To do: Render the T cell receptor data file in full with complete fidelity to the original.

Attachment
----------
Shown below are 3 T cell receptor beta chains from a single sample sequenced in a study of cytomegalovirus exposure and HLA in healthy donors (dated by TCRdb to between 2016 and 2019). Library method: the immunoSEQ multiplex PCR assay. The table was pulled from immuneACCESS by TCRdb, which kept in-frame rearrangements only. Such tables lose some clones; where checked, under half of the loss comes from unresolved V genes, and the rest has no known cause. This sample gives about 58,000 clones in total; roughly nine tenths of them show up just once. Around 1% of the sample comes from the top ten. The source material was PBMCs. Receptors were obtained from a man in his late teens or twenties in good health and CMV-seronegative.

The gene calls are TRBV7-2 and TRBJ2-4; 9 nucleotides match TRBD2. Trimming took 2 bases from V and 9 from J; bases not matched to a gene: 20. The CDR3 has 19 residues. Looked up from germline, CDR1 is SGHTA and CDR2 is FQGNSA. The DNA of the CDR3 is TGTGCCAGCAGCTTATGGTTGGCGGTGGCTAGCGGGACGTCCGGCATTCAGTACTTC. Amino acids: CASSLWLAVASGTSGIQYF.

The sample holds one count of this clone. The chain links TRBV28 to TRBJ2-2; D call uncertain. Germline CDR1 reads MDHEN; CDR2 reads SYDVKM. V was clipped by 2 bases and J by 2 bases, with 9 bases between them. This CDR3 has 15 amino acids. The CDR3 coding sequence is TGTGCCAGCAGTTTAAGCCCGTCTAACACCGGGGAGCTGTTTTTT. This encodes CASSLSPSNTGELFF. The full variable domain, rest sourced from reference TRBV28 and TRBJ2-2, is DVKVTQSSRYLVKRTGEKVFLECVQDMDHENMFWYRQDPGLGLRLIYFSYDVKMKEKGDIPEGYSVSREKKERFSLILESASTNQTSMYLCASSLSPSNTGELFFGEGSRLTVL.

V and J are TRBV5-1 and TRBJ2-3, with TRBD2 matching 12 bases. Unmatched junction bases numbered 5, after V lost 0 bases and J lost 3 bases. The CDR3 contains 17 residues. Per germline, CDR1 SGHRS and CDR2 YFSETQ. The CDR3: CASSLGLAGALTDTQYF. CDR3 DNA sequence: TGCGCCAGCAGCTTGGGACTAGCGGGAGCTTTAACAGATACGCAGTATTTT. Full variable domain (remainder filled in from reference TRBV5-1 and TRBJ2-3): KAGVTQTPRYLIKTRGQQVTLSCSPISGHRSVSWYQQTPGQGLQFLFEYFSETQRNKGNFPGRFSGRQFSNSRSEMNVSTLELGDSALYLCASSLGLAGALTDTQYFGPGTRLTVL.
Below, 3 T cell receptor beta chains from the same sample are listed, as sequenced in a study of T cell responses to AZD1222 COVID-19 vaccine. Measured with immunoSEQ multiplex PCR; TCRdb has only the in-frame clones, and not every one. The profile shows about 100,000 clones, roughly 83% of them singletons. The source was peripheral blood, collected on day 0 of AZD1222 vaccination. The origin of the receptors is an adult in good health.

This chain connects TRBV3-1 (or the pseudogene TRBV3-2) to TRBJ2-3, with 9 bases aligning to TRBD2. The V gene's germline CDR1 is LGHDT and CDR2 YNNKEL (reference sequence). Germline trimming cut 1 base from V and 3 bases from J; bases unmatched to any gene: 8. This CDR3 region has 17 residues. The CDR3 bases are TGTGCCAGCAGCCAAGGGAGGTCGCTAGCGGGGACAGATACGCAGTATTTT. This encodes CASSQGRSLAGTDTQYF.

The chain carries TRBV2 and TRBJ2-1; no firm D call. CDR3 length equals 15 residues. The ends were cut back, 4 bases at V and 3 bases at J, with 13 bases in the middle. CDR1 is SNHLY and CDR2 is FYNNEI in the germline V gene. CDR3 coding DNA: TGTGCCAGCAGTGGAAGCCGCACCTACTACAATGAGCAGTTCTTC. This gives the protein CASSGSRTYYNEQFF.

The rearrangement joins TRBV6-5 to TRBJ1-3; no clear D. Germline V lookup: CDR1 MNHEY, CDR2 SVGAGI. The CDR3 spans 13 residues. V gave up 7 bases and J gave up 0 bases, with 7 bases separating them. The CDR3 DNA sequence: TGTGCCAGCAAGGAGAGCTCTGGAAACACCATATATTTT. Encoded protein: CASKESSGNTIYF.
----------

Shown below are 3 T cell receptor beta chains from a single sample sequenced in a study of cytomegalovirus exposure and HLA in healthy donors (dated by TCRdb to between 2016 and 2019). Library method: the immunoSEQ multiplex PCR assay. The table was pulled from immuneACCESS by TCRdb, which kept in-frame rearrangements only. Such tables lose some clones; where checked, under half of the loss comes from unresolved V genes, and the rest has no known cause. This sample gives about 58,000 clones in total; roughly nine tenths of them show up just once. Around 1% of the sample comes from the top ten. The source material was PBMCs. Receptors were obtained from a man in his late teens or twenties in good health and CMV-seronegative.

The gene calls are TRBV7-2 and TRBJ2-4; 9 nucleotides match TRBD2. Trimming took 2 bases from V and 9 from J; bases not matched to a gene: 20. The CDR3 has 19 residues. Looked up from germline, CDR1 is SGHTA and CDR2 is FQGNSA. The DNA of the CDR3 is TGTGCCAGCAGCTTATGGTTGGCGGTGGCTAGCGGGACGTCCGGCATTCAGTACTTC. Amino acids: CASSLWLAVASGTSGIQYF.

The sample holds one count of this clone. The chain links TRBV28 to TRBJ2-2; D call uncertain. Germline CDR1 reads MDHEN; CDR2 reads SYDVKM. V was clipped by 2 bases and J by 2 bases, with 9 bases between them. This CDR3 has 15 amino acids. The CDR3 coding sequence is TGTGCCAGCAGTTTAAGCCCGTCTAACACCGGGGAGCTGTTTTTT. This encodes CASSLSPSNTGELFF. The full variable domain, rest sourced from reference TRBV28 and TRBJ2-2, is DVKVTQSSRYLVKRTGEKVFLECVQDMDHENMFWYRQDPGLGLRLIYFSYDVKMKEKGDIPEGYSVSREKKERFSLILESASTNQTSMYLCASSLSPSNTGELFFGEGSRLTVL.

V and J are TRBV5-1 and TRBJ2-3, with TRBD2 matching 12 bases. Unmatched junction bases numbered 5, after V lost 0 bases and J lost 3 bases. The CDR3 contains 17 residues. Per germline, CDR1 SGHRS and CDR2 YFSETQ. The CDR3: CASSLGLAGALTDTQYF. CDR3 DNA sequence: TGCGCCAGCAGCTTGGGACTAGCGGGAGCTTTAACAGATACGCAGTATTTT. Full variable domain (remainder filled in from reference TRBV5-1 and TRBJ2-3): KAGVTQTPRYLIKTRGQQVTLSCSPISGHRSVSWYQQTPGQGLQFLFEYFSETQRNKGNFPGRFSGRQFSNSRSEMNVSTLELGDSALYLCASSLGLAGALTDTQYFGPGTRLTVL.
Below, 3 T cell receptor beta chains from the same sample are listed, as sequenced in a study of T cell responses to AZD1222 COVID-19 vaccine. Measured with immunoSEQ multiplex PCR; TCRdb has only the in-frame clones, and not every one. The profile shows about 100,000 clones, roughly 83% of them singletons. The source was peripheral blood, collected on day 0 of AZD1222 vaccination. The origin of the receptors is an adult in good health.

This chain connects TRBV3-1 (or the pseudogene TRBV3-2) to TRBJ2-3, with 9 bases aligning to TRBD2. The V gene's germline CDR1 is LGHDT and CDR2 YNNKEL (reference sequence). Germline trimming cut 1 base from V and 3 bases from J; bases unmatched to any gene: 8. This CDR3 region has 17 residues. The CDR3 bases are TGTGCCAGCAGCCAAGGGAGGTCGCTAGCGGGGACAGATACGCAGTATTTT. This encodes CASSQGRSLAGTDTQYF.

The chain carries TRBV2 and TRBJ2-1; no firm D call. CDR3 length equals 15 residues. The ends were cut back, 4 bases at V and 3 bases at J, with 13 bases in the middle. CDR1 is SNHLY and CDR2 is FYNNEI in the germline V gene. CDR3 coding DNA: TGTGCCAGCAGTGGAAGCCGCACCTACTACAATGAGCAGTTCTTC. This gives the protein CASSGSRTYYNEQFF.

The rearrangement joins TRBV6-5 to TRBJ1-3; no clear D. Germline V lookup: CDR1 MNHEY, CDR2 SVGAGI. The CDR3 spans 13 residues. V gave up 7 bases and J gave up 0 bases, with 7 bases separating them. The CDR3 DNA sequence: TGTGCCAGCAAGGAGAGCTCTGGAAACACCATATATTTT. Encoded protein: CASKESSGNTIYF.